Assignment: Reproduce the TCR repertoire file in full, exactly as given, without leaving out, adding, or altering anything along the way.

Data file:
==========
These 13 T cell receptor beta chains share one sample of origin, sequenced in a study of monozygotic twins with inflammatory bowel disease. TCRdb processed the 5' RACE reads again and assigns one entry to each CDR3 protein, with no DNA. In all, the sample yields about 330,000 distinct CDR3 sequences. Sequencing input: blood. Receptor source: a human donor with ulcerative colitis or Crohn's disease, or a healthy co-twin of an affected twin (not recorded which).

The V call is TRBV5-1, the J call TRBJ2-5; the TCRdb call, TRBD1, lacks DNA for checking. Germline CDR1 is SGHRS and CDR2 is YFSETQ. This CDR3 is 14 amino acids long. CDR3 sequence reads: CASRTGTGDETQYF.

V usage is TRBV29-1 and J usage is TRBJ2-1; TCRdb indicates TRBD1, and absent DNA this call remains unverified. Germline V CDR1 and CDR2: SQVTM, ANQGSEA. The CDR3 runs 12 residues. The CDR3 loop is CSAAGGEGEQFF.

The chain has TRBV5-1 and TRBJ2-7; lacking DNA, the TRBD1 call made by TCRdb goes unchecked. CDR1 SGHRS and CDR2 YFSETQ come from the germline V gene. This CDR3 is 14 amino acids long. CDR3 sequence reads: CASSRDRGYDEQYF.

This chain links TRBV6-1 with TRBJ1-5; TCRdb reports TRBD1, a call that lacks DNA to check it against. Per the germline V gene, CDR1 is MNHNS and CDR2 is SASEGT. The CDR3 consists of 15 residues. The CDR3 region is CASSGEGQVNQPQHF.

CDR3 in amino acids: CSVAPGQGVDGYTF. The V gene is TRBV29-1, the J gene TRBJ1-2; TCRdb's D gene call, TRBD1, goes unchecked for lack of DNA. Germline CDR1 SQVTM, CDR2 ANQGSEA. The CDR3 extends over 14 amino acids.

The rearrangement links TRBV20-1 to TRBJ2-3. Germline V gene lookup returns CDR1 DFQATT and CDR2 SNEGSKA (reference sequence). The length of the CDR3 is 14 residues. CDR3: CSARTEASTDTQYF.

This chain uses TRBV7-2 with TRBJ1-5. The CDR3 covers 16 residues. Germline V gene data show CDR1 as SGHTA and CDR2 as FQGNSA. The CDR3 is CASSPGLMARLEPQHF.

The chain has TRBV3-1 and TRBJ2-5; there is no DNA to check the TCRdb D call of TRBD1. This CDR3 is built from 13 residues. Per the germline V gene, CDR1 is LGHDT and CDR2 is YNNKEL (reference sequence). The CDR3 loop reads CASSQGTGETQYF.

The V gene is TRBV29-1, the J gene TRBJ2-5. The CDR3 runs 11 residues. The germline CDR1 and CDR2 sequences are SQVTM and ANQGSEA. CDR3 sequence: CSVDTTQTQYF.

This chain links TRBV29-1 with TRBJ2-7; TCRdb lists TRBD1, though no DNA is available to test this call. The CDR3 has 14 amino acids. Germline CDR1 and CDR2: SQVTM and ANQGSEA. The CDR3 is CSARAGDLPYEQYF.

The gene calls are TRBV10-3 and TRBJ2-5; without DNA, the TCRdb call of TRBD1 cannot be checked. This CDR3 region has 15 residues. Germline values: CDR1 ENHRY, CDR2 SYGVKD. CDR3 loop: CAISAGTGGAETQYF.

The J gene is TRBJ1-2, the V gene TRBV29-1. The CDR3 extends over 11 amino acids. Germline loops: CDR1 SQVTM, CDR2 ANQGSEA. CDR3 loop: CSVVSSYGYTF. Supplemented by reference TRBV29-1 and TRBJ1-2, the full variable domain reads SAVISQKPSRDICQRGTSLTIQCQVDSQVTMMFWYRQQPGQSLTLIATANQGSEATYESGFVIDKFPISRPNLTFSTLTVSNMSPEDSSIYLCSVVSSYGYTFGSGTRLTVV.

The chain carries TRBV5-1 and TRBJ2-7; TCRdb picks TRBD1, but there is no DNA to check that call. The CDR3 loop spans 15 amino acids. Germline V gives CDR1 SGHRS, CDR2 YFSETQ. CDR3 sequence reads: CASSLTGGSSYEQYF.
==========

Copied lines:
These 13 T cell receptor beta chains share one sample of origin, sequenced in a study of monozygotic twins with inflammatory bowel disease. TCRdb processed the 5' RACE reads again and assigns one entry to each CDR3 protein, with no DNA. In all, the sample yields about 330,000 distinct CDR3 sequences. Sequencing input: blood. Receptor source: a human donor with ulcerative colitis or Crohn's disease, or a healthy co-twin of an affected twin (not recorded which).

The V call is TRBV5-1, the J call TRBJ2-5; the TCRdb call, TRBD1, lacks DNA for checking. Germline CDR1 is SGHRS and CDR2 is YFSETQ. This CDR3 is 14 amino acids long. CDR3 sequence reads: CASRTGTGDETQYF.

V usage is TRBV29-1 and J usage is TRBJ2-1; TCRdb indicates TRBD1, and absent DNA this call remains unverified. Germline V CDR1 and CDR2: SQVTM, ANQGSEA. The CDR3 runs 12 residues. The CDR3 loop is CSAAGGEGEQFF.

The chain has TRBV5-1 and TRBJ2-7; lacking DNA, the TRBD1 call made by TCRdb goes unchecked. CDR1 SGHRS and CDR2 YFSETQ come from the germline V gene. This CDR3 is 14 amino acids long. CDR3 sequence reads: CASSRDRGYDEQYF.

This chain links TRBV6-1 with TRBJ1-5; TCRdb reports TRBD1, a call that lacks DNA to check it against. Per the germline V gene, CDR1 is MNHNS and CDR2 is SASEGT. The CDR3 consists of 15 residues. The CDR3 region is CASSGEGQVNQPQHF.

CDR3 in amino acids: CSVAPGQGVDGYTF. The V gene is TRBV29-1, the J gene TRBJ1-2; TCRdb's D gene call, TRBD1, goes unchecked for lack of DNA. Germline CDR1 SQVTM, CDR2 ANQGSEA. The CDR3 extends over 14 amino acids.

The rearrangement links TRBV20-1 to TRBJ2-3. Germline V gene lookup returns CDR1 DFQATT and CDR2 SNEGSKA (reference sequence). The length of the CDR3 is 14 residues. CDR3: CSARTEASTDTQYF.

This chain uses TRBV7-2 with TRBJ1-5. The CDR3 covers 16 residues. Germline V gene data show CDR1 as SGHTA and CDR2 as FQGNSA. The CDR3 is CASSPGLMARLEPQHF.

The chain has TRBV3-1 and TRBJ2-5; there is no DNA to check the TCRdb D call of TRBD1. This CDR3 is built from 13 residues. Per the germline V gene, CDR1 is LGHDT and CDR2 is YNNKEL (reference sequence). The CDR3 loop reads CASSQGTGETQYF.

The V gene is TRBV29-1, the J gene TRBJ2-5. The CDR3 runs 11 residues. The germline CDR1 and CDR2 sequences are SQVTM and ANQGSEA. CDR3 sequence: CSVDTTQTQYF.

This chain links TRBV29-1 with TRBJ2-7; TCRdb lists TRBD1, though no DNA is available to test this call. The CDR3 has 14 amino acids. Germline CDR1 and CDR2: SQVTM and ANQGSEA. The CDR3 is CSARAGDLPYEQYF.

The gene calls are TRBV10-3 and TRBJ2-5; without DNA, the TCRdb call of TRBD1 cannot be checked. This CDR3 region has 15 residues. Germline values: CDR1 ENHRY, CDR2 SYGVKD. CDR3 loop: CAISAGTGGAETQYF.

The J gene is TRBJ1-2, the V gene TRBV29-1. The CDR3 extends over 11 amino acids. Germline loops: CDR1 SQVTM, CDR2 ANQGSEA. CDR3 loop: CSVVSSYGYTF. Supplemented by reference TRBV29-1 and TRBJ1-2, the full variable domain reads SAVISQKPSRDICQRGTSLTIQCQVDSQVTMMFWYRQQPGQSLTLIATANQGSEATYESGFVIDKFPISRPNLTFSTLTVSNMSPEDSSIYLCSVVSSYGYTFGSGTRLTVV.

The chain carries TRBV5-1 and TRBJ2-7; TCRdb picks TRBD1, but there is no DNA to check that call. The CDR3 loop spans 15 amino acids. Germline V gives CDR1 SGHRS, CDR2 YFSETQ. CDR3 sequence reads: CASSLTGGSSYEQYF.